Geraldine Smith: To ask the Secretary of State for Transport, Local Government and the Regions what funding he has provided (a) to encourage employment opportunities and (b) to regenerate industrial estates in the Morecambe and Lunesdale constituency. 
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Geraldine Smith: To ask the Secretary of State for Transport, Local Government and the Regions what discussions he has had with (a) the Government Office for the North West and (b) NWDA about improving access to the Luneside industrial estate. 
Geraldine Smith: To ask the Secretary of State for Transport, Local Government and the Regions which wards in the Lancaster City Council District are eligible for Objective 2 priority 3 strategic regional investment funding. 
Mr. Jamieson: The Strategic Rail Authority has submitted proposals for a revised franchise replacement/ extension programme to the Secretary of State for consideration. An announcement will be made in due course.
Dr. Moonie: QinetiQ will be floated as soon as its potential is judged to be suitably developed, subject to value for money considerations and provided the organisation has achieved appropriate performance
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targets. Since vesting of the company on 1 July 2001 work has mainly focused on preparing the company for a future transaction and assessing market conditions. It also remains possible that a strategic partner will be brought in to assist with the commercial development of the company prior to a flotation. The Ministry of Defence is likely to retain an interest in QinetiQ as a means to ensuring that taxpayers receive full value for the investment in past Government funded research. An announcement, hopefully early in the new year, will be made once a decision has been taken on the transaction route, and the proposed timetable.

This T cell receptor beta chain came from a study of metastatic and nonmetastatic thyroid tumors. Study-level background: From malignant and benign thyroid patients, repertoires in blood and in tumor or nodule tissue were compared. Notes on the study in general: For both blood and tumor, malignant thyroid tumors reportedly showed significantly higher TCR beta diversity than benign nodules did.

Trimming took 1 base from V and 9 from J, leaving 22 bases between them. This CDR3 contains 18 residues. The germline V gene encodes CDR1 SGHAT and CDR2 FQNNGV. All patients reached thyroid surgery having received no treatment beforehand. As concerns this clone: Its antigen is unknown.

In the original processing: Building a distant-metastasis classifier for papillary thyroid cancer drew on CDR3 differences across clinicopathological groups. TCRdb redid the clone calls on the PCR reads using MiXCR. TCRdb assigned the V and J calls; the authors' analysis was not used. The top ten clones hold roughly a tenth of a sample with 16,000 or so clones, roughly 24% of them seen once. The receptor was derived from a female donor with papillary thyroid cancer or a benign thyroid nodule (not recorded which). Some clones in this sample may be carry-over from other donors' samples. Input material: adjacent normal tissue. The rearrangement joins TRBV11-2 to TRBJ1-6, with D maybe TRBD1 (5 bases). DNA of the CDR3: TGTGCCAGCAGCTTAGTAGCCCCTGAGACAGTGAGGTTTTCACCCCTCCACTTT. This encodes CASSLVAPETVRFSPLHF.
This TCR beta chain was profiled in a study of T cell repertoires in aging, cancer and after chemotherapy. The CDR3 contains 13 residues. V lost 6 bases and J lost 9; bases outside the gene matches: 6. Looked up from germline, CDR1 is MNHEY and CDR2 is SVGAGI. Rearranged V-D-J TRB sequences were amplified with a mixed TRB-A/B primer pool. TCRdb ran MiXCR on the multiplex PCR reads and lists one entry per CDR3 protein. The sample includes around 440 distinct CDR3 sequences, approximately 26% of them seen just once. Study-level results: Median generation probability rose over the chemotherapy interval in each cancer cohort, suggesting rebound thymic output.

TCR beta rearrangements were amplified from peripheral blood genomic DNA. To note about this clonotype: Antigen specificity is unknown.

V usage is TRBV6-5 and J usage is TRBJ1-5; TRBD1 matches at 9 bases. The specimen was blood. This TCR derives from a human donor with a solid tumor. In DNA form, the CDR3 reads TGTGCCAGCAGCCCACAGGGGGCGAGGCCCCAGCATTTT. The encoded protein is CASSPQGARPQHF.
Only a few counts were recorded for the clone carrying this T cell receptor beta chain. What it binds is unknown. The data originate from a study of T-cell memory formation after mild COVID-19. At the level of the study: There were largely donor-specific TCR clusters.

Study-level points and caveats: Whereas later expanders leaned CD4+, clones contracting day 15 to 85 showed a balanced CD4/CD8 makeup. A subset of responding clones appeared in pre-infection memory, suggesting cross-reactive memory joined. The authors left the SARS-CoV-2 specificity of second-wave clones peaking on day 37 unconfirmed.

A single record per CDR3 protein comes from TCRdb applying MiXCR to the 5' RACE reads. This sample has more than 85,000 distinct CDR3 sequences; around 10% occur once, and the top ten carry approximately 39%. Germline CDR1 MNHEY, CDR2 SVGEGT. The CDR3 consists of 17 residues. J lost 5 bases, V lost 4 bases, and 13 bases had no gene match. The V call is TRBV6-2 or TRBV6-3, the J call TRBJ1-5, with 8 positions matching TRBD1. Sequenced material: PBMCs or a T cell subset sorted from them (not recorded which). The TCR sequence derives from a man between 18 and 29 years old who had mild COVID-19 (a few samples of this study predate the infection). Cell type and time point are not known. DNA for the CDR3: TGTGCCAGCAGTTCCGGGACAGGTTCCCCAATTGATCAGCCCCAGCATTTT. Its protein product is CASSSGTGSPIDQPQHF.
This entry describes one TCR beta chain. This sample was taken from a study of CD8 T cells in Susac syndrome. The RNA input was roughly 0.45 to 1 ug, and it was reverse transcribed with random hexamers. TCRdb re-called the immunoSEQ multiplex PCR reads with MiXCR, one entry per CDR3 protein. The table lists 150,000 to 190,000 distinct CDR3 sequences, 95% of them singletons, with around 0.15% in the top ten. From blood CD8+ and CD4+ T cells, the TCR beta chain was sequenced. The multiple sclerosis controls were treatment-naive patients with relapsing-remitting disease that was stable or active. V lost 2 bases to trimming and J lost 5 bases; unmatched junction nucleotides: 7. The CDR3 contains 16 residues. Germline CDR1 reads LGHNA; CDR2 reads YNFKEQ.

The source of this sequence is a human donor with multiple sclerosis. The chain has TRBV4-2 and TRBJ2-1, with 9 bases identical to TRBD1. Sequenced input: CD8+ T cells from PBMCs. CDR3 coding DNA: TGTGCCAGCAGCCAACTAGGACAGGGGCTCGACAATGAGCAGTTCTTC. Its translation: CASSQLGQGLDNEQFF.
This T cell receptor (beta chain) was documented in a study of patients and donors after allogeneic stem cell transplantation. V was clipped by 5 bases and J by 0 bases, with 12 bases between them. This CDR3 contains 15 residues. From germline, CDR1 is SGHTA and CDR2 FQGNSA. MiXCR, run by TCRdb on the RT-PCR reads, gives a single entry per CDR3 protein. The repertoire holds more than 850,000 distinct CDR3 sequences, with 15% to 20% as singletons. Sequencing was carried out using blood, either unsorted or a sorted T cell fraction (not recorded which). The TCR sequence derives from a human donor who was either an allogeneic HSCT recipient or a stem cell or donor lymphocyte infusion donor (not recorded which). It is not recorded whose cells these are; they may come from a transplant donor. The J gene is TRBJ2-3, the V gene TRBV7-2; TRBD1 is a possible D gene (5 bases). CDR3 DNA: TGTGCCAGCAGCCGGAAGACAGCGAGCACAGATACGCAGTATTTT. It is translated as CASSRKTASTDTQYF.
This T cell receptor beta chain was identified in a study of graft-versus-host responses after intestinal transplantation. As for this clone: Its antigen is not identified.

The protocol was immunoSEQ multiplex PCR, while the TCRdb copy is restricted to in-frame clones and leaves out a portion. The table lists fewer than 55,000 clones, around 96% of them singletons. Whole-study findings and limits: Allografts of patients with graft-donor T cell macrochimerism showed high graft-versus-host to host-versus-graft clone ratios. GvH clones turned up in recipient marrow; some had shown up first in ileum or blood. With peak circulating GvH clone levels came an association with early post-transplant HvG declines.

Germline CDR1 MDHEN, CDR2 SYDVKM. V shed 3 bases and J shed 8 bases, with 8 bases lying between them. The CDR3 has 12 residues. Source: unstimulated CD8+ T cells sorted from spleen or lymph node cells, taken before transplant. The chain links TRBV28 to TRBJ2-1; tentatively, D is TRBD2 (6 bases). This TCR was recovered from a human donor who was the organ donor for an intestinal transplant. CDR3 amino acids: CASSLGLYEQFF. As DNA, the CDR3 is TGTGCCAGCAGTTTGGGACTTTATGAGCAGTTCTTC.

It has been agreed with HM Treasury that the MOD will receive a credit of at least £250 million in FY 200102 in anticipation of a successful PPP. This receipt is not dependent on the actual timing of the final PPP transaction, nor is the figure an indication of the potential value of the transaction.
Dr. Moonie: At the first meeting of the task force on 6 November, my ministerial colleagues from other Departments with an interest in veterans issues, representatives from the veterans' community and I agreed terms of reference committing us to making our policy development and services responsive to the reasonable needs and concerns of veterans. We agreed a vision focusing on the key themes of partnership, identity, recognition, education and care, and agreed a cross- government action plan to take these themes forward. This work is being undertaken in partnership with experts from veterans organisations and will include reviews of resettlement for the most vulnerable of those discharged from the armed forces, of the educational material on veterans and their achievements provided for Key Stage 3 of the national curriculum and of ways in which we might improve the effectiveness of our communications with veterans. Ministers also agreed to review their relevant public service agreements to identify those in which there was a significant and discrete veterans problem that merited action in its own right. Particular areas to be considered were focused on the most vulnerable and included the levels of service-related problems among the prison population, among marital breakdowns and among the unemployed. Deadlines have been set for action plan work items, and overall progress with the initiative will be considered at the next meeting of the task force in May 2002.